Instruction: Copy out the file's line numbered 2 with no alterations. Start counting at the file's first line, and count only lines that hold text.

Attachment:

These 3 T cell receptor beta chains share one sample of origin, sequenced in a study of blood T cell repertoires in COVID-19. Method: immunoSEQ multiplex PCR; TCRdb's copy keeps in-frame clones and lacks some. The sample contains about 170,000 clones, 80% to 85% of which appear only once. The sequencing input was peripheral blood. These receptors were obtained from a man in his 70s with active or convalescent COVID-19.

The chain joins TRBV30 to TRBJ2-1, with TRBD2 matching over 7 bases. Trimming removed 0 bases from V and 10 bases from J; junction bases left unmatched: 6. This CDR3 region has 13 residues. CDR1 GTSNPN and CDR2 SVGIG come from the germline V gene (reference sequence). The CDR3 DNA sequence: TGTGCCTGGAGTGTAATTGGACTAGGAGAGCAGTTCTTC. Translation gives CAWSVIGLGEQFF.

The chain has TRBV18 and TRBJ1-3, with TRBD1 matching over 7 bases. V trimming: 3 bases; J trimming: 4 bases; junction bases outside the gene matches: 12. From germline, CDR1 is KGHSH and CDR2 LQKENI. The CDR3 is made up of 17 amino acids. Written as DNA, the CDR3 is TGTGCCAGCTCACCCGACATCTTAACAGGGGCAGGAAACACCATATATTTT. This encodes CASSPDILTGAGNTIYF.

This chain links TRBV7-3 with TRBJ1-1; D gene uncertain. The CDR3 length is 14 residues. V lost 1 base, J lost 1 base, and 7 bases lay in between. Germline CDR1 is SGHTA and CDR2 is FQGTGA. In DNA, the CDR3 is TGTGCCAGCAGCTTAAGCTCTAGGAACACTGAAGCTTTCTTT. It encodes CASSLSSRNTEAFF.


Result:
The chain joins TRBV30 to TRBJ2-1, with TRBD2 matching over 7 bases. Trimming removed 0 bases from V and 10 bases from J; junction bases left unmatched: 6. This CDR3 region has 13 residues. CDR1 GTSNPN and CDR2 SVGIG come from the germline V gene (reference sequence). The CDR3 DNA sequence: TGTGCCTGGAGTGTAATTGGACTAGGAGAGCAGTTCTTC. Translation gives CAWSVIGLGEQFF.